Humans and canines have a long history of working together, with the use of hunting dogs stretching back to perhaps 20,000 years ago. And in some cultures, it seems ancient shamanic practices related to hunting success have extended to their four-legged partners: according to a new paper in the Journal of Ethnopharmacology, at least 43 difference species of psychedelic plants have been used in cultures around the world to allegedly improve the performance of hunting dogs.
The researchers focused on the Ecuadorian Shuar and Quichua people - who use at least 22 species "for ethnoveterinary purposes" - trying to determine the possible pharmacological basis for the use of these plants with hunting dogs:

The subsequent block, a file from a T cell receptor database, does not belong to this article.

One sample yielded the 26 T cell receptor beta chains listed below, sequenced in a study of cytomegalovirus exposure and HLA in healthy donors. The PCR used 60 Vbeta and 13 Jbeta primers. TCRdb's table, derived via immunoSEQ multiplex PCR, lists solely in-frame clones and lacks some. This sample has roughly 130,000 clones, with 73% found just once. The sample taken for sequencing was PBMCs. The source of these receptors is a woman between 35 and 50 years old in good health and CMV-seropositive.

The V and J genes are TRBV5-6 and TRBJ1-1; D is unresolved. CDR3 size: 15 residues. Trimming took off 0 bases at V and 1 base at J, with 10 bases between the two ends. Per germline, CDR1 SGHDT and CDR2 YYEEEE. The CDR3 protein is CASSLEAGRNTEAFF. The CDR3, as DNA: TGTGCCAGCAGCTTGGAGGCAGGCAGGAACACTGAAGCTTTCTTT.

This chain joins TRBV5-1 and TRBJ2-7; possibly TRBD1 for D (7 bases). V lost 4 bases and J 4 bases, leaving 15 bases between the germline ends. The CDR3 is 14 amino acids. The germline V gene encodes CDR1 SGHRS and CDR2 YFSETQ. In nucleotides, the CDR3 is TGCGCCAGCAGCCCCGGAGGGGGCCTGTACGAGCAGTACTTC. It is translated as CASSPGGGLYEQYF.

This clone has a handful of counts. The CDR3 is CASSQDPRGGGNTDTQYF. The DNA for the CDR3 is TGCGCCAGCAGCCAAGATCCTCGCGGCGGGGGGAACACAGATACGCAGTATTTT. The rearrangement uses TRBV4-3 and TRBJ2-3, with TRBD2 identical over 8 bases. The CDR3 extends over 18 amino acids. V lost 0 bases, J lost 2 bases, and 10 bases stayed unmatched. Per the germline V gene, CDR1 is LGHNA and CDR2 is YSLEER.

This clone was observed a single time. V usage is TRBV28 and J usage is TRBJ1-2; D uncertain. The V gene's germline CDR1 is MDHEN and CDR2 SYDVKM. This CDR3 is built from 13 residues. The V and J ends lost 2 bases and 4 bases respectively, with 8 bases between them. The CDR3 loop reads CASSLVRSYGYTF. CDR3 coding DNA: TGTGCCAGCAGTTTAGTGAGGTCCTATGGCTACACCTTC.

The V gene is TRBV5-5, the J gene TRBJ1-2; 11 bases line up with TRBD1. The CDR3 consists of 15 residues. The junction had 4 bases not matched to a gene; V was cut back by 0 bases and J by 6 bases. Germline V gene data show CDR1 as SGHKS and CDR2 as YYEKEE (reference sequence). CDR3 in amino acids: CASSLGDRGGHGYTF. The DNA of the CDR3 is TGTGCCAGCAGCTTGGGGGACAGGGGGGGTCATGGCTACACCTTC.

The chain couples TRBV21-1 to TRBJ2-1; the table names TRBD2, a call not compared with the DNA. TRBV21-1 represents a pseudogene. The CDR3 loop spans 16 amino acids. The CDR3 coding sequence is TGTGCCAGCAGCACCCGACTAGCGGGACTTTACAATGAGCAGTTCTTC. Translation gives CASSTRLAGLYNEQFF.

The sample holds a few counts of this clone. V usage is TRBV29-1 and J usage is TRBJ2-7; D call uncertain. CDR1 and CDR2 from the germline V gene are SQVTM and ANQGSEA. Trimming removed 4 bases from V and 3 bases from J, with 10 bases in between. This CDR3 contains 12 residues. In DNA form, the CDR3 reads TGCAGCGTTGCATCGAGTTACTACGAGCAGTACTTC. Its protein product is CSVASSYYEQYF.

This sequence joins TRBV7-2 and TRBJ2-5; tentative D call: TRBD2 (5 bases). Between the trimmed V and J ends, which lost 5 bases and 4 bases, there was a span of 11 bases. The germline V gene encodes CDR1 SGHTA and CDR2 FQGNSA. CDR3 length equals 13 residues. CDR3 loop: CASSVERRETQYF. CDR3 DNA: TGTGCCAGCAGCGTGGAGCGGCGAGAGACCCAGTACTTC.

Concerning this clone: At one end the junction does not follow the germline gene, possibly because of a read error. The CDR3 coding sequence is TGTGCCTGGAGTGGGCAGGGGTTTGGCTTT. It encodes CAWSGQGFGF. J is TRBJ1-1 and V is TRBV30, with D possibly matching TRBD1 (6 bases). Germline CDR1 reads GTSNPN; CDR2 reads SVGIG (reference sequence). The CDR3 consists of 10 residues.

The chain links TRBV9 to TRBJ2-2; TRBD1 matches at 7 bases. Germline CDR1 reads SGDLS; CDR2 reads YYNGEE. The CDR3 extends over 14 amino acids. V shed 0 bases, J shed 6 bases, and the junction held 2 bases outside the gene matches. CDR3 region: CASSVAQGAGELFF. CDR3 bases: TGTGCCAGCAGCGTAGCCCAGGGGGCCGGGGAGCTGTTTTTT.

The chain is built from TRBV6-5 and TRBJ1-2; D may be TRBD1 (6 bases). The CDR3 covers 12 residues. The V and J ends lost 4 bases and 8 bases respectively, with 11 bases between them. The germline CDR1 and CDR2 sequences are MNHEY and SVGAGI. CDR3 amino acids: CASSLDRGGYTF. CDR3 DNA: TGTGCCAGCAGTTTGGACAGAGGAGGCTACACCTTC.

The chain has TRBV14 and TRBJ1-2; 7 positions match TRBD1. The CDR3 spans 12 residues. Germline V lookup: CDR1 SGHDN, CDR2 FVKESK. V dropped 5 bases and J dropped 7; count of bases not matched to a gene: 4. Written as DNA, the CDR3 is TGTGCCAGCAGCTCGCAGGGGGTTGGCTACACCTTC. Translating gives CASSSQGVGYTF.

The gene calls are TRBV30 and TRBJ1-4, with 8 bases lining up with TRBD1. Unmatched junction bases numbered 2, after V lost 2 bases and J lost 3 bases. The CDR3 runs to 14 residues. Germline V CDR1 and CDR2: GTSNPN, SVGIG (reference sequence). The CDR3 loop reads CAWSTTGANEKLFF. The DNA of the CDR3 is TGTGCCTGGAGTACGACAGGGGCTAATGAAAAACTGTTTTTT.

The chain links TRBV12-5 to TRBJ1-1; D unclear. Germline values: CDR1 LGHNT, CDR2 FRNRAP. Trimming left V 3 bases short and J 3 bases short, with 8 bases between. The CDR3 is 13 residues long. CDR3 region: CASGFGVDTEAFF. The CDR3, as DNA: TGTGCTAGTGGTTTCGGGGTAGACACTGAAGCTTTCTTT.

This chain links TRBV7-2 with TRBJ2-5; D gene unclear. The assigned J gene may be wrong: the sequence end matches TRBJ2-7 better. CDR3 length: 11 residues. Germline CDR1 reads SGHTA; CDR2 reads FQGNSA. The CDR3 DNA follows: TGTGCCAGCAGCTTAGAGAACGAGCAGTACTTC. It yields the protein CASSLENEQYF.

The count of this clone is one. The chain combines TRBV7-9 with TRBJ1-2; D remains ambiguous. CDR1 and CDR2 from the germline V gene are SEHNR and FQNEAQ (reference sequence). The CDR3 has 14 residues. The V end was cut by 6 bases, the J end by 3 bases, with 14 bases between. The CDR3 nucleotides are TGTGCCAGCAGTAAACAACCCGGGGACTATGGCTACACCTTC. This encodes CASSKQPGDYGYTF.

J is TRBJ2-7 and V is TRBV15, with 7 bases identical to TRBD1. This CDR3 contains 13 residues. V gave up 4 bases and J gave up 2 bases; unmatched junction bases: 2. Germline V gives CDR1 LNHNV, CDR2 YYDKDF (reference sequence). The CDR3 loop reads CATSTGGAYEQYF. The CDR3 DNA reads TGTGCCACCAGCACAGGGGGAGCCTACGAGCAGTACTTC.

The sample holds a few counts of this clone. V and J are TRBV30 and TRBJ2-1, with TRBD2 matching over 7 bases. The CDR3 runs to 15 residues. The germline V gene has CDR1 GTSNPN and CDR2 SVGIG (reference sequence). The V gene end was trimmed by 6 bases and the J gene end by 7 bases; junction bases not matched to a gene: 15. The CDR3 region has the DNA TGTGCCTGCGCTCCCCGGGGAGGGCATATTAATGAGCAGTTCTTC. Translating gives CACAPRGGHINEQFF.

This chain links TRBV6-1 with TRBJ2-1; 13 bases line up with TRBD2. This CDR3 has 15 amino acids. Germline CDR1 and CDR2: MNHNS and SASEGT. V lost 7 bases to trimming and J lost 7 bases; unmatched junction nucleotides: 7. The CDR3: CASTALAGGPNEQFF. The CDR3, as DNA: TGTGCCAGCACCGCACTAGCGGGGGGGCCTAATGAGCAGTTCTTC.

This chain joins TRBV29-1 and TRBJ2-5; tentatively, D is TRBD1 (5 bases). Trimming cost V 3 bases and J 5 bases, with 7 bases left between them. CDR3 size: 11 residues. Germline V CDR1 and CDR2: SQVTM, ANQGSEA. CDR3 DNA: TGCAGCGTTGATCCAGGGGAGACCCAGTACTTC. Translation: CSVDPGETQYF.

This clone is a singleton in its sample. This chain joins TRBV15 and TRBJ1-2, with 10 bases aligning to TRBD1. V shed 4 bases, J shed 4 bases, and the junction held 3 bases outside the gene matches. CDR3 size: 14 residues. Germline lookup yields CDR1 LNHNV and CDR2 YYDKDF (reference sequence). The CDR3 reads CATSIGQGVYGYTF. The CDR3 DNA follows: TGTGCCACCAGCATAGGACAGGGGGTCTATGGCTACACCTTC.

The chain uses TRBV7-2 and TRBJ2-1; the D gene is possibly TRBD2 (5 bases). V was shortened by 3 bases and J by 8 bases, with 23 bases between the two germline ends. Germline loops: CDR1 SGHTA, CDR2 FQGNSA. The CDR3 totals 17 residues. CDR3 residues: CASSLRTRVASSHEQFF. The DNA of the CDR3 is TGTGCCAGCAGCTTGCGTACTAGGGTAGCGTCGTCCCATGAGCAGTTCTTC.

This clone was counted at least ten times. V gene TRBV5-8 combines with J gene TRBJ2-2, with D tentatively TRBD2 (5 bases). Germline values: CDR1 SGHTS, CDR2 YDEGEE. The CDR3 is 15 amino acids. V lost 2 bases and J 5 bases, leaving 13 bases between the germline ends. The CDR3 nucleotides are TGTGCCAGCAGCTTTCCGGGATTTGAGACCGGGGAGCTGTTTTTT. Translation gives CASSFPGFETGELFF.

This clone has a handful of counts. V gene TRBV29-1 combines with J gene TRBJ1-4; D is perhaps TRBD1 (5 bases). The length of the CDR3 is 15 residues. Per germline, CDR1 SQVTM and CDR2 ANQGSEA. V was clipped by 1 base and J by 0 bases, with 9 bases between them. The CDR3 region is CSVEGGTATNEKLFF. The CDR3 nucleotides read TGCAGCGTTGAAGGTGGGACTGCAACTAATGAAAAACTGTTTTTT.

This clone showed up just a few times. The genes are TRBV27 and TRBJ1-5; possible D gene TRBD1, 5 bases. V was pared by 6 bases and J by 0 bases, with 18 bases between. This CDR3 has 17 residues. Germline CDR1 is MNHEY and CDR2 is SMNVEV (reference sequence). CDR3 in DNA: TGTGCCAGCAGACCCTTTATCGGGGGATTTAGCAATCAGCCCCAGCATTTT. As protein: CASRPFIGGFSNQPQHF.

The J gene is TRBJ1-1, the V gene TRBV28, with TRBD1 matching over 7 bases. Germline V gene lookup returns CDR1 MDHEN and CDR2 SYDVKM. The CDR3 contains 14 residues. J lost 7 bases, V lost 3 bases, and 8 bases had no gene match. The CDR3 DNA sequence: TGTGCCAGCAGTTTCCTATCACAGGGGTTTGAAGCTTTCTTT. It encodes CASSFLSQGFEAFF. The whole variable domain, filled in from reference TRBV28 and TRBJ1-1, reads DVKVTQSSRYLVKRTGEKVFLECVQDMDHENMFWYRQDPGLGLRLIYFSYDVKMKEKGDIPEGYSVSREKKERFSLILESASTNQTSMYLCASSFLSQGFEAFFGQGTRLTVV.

The use of psychoactive substances to improve a dog׳s hunting ability seems counterintuitive, yet its prevalence suggests that it is both adaptive and that it has an underlying pharmacological explanation. We hypothesize that hallucinogenic plants alter perception in hunting dogs by diminishing extraneous signals and by enhancing sensory perception (most likely olfaction) that is directly involved in the detection and capture of game. If this is true, plant substances also might enhance the ability of dogs to detect explosives, drugs, human remains, or other targets for which they are valued.
For more on the topic of animals and psychedelics, see the links below.